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Traveler: Your Guide to Victoria, BC

Nov 2, 2017

From manicured gardens to western hemlocks towering above the mildest climate in Canada, Victoria, BC, may be the most agreeable stamp in your passport. The “City of Gardens” lives up to its name, blooming year round. Hanging baskets and window boxes overflow with green vines, vibrant flowers, and ornamental shrubs lining every walkway. The oldest city in the Pacific Northwest delights travelers with its storied town squares, alleyways, and soundtrack of seagulls squawking overhead.

Getting There

Being on an island makes getting there part of the adventure. Victoria and Vancouver Island are well serviced by ferries, float planes, helicopters, and a self-proclaimed “friendly” airport. Be sure to check ferry booking sites for hidden fees to avoid things like a $16 charge for not booking 24 hours in advance. On the ride in, you get to see views of the immensity of Mount Baker. Getting around this walkable city is doable without a rental car, but taking a drive across the island does afford adventurous mobility.

Stay

Hotel Zed

On brand with its charismatic vibe, this bed & breakfast-laden town boasts plenty of temporary abodes. Skip the big box brand hotels and stay at local B&Bs, like the century-old Gatsby Mansion, clad with lush wandering paths, gardens, and fountains on the grounds. For waterfront views, a booking at the Inn at Laurel Point is unparalleled with rooms overlooking the Inner Harbour. Eat your Regal Croissants like an Englishman at the Victorian-inspired Albion Manor Bed & Breakfast. If you’re in it for the ‘gram, Hotel Zed was recently named one of the most Instagram-able hotels by Trip Advisor.

See & Do

The Butchart Gardens

Victoria’s mild, coastal climate lends itself well to growing nearly year-round. Blooms often start in February, when most of Canada is covered in snow, and the city welcomes summer with a tradition of abundant floral hanging baskets. The Butchart Gardens are particularly lush, boasting dinner plate dahlias, Japanese maple trees, and a spectacular rose garden. Much of the island is covered with parks and natural preserves. Sooke Potholes State Park is a natural wonder — its crystal clear water affording you sights of perfectly smoothed rock pools and potholes carved by mother nature. Pacific Rim National Park Preserve is not your typical sandy beach, but closer to a botanical wonderland. Choose from walking along sandy beaches, pebble beaches, or through the mossy forest of huge ferns and spruces.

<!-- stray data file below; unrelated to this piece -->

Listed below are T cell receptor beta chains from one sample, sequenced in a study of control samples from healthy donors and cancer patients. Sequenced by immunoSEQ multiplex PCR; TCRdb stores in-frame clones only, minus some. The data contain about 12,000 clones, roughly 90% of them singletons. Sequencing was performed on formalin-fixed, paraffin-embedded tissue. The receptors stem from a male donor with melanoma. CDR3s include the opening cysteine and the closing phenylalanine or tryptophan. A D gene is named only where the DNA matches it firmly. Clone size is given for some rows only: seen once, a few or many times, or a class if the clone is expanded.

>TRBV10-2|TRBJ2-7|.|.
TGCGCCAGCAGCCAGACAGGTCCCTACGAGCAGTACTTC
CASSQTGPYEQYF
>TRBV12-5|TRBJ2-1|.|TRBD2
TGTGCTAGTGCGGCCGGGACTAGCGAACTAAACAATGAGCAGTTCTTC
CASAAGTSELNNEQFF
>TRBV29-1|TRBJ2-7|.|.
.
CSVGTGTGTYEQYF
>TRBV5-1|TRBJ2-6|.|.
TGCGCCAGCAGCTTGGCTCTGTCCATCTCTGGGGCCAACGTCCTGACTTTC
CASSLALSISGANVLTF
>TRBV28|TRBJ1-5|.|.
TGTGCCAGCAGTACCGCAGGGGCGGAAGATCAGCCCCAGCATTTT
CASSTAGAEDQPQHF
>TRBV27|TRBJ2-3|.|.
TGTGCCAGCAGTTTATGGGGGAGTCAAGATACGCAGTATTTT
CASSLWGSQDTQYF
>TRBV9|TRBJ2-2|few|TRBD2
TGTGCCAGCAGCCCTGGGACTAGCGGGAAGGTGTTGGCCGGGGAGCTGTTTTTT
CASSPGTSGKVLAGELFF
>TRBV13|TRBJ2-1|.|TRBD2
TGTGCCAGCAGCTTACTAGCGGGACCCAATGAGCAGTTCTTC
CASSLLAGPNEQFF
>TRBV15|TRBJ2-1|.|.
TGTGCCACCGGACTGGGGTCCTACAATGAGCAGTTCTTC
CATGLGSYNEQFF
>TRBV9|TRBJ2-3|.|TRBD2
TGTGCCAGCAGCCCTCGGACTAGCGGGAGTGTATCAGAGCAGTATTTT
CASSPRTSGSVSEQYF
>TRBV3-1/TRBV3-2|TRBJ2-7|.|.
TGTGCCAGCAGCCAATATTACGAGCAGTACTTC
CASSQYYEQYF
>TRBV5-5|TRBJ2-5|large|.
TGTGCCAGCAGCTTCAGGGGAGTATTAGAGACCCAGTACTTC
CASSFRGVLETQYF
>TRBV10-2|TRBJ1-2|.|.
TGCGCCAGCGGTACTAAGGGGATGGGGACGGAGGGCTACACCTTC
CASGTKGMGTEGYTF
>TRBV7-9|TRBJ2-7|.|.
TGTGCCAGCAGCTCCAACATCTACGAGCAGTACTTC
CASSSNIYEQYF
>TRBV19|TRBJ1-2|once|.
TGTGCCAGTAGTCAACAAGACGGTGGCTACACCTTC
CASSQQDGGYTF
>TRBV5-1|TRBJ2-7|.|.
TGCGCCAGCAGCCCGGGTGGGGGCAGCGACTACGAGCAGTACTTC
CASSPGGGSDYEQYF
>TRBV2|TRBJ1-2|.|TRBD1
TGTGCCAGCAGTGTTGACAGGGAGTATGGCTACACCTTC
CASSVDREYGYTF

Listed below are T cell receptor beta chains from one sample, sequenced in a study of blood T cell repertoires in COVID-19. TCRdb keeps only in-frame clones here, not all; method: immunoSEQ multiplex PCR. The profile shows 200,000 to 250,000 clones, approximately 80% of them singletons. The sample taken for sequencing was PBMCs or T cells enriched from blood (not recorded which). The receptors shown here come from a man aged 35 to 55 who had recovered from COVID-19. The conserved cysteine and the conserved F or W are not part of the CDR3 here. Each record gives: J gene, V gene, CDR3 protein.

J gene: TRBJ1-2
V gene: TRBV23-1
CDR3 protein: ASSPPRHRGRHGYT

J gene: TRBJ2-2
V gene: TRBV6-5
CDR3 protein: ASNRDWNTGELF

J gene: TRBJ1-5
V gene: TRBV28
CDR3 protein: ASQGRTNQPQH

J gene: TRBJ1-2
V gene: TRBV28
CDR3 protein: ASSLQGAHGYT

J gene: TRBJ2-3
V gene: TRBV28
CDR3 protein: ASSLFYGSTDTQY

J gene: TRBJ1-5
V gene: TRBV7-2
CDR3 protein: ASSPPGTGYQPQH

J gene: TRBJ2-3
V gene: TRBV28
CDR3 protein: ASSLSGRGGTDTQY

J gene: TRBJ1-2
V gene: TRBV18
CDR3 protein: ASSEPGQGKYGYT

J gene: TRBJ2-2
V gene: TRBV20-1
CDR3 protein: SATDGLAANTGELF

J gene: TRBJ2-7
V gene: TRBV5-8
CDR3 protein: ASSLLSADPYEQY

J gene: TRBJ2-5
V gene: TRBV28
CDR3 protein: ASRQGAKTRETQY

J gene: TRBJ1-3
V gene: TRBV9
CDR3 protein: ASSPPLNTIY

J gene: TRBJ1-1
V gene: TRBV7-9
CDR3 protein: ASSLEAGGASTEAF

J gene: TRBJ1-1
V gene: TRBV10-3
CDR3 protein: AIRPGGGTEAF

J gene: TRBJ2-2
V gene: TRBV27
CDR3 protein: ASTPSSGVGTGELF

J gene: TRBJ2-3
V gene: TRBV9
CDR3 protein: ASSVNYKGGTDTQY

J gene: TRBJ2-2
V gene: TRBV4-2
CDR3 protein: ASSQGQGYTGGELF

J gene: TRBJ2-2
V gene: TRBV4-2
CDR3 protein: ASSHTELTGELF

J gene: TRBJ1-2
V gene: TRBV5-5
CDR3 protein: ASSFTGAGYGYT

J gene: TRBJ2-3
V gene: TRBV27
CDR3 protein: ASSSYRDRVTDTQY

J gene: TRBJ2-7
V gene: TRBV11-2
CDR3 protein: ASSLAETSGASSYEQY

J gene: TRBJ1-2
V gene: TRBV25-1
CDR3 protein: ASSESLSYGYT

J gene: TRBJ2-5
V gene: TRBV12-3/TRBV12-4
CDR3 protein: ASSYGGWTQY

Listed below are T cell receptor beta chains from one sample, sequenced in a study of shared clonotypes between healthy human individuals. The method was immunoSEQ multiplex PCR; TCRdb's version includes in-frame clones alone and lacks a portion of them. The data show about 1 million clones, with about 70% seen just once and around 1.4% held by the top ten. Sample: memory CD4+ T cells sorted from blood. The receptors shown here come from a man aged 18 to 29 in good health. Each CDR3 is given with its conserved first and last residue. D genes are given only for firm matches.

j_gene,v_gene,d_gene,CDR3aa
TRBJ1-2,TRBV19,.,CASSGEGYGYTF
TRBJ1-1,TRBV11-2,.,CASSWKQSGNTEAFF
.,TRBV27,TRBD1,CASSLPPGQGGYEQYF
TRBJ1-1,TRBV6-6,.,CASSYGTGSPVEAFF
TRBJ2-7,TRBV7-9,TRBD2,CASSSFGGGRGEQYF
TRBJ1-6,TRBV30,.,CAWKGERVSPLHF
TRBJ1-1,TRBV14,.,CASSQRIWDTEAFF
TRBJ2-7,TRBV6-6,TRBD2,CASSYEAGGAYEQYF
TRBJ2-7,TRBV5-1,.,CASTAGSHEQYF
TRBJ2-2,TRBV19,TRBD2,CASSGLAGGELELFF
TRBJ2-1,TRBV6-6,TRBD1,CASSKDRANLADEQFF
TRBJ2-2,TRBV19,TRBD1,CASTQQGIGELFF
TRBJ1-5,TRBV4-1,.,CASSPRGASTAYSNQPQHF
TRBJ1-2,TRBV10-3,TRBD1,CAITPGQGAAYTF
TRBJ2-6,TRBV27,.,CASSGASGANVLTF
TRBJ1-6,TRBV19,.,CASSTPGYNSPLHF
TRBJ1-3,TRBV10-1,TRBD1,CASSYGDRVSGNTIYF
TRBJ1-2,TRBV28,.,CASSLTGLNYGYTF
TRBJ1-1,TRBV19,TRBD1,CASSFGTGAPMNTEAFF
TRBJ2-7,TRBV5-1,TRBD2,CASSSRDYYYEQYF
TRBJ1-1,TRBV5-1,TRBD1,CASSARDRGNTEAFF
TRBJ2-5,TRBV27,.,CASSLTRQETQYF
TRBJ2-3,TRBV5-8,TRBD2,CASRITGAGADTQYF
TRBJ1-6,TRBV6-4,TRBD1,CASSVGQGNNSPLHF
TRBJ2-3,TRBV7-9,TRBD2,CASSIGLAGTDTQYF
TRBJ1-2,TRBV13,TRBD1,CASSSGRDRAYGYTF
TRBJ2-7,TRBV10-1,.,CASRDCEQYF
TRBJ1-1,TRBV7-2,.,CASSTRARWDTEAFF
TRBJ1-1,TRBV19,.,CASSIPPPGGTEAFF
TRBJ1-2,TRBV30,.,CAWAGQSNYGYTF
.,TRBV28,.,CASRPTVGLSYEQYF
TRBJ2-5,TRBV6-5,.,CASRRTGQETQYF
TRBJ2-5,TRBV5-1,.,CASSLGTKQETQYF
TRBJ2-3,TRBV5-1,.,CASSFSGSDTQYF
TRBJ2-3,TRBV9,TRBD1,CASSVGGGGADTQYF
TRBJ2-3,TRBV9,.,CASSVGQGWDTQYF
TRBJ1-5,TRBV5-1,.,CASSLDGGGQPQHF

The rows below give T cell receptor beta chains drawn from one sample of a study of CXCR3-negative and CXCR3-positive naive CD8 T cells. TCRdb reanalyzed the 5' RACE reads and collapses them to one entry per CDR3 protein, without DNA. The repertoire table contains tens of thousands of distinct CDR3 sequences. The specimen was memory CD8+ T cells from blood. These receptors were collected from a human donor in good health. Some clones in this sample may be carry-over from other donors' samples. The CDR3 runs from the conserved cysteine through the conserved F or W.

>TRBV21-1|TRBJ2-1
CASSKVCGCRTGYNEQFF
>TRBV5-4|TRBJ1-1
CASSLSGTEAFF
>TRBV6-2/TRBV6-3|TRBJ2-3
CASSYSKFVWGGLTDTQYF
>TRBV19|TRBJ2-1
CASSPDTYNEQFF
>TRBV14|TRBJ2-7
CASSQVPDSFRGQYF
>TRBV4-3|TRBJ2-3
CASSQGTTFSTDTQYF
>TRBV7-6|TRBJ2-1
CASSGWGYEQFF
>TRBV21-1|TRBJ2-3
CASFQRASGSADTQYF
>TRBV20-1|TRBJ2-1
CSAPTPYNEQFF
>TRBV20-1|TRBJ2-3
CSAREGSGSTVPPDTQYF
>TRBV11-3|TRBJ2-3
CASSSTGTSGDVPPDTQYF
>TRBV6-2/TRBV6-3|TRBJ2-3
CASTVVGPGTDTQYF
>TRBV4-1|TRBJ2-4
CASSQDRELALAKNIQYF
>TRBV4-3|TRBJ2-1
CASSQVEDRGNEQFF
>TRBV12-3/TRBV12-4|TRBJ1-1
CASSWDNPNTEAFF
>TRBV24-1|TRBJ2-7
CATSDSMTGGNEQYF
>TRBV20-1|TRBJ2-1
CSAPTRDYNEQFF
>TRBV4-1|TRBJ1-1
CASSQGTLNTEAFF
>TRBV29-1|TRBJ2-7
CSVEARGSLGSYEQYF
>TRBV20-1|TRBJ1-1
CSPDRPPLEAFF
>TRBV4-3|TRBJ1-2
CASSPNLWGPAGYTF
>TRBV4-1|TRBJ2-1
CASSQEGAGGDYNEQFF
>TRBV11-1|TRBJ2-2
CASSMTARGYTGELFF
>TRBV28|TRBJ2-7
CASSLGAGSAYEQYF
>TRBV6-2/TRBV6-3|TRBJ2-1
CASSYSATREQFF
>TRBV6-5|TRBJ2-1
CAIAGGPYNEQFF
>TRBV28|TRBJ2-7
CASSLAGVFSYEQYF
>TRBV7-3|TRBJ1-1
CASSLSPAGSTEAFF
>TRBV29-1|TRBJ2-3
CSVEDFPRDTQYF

For those seeking marine adventure, Victoria’s many whale watching tour companies are knowledgeable about the region’s orcas and will help you maximize your chance of seeing one in the flesh. We recommend BC Whale Tours or Eagle Wing Tours, but expect chilly temperatures, use binoculars, and put the camera down to enjoy the moment. (Spoiler: Your friends don’t want to see blurry pictures of whales.)

Symphony Splash (by Deddeda Stemler)

The music scene is sparse, but diverse. A few recommendations include yearly spectacles like the Sooke River Bluegrass Festival and the Symphony Splash — a floating concert by Victoria Symphony in the Inner Harbour.

Eat & Drink

Fairmont Empress Lobby

Eat an indulgent breakfast of eggs benedict with house-made, real butter hollandaise at John’s Place. Their “Mile High Apple Pie” is topped with crumbles of apple crisp and renowned for a reason. Drink an impeccably foamed cappuccino at Shirley Delicious Café paired with their breakfast burrito, if you’re out west around the Shirley area. Nautical Nellies has the seafood you’ll undoubtedly crave while staying on the coast. Try their oysters and one of their 200 wines on the sundeck while enjoying harbour views.

You’ll feel the British Columbia influence with a reservation at Fairmont Empress for high tea. Their fresh baked scones, clotted cream, and fine tea blends will transport you across the pond. Get your fancy fix at Vis a Vis, a charcuterie and wine bar with a quaint and cozy atmosphere.

Vis a Vis

Victoria is the craft beer capital of British Columbia, but their cideries, wineries, and distilleries equally permeate the drinking scene. Sip cider on an apple farm at Sea Cider Farm & Ciderhouse, try a Northwest hops-brewed Blue Buck Ale at Phillips Brewing and Malt Co., drink a Somenos pinot noir while overlooking the city on 40 acres of Averill Creek Winery, and try Victoria Distillers’ award-winning Victoria gin at their newly opened Sydney waterfront distillery.

Lede photo credit: Chris Johnstone via Wikimedia. Other photos credit: Tourism Victoria

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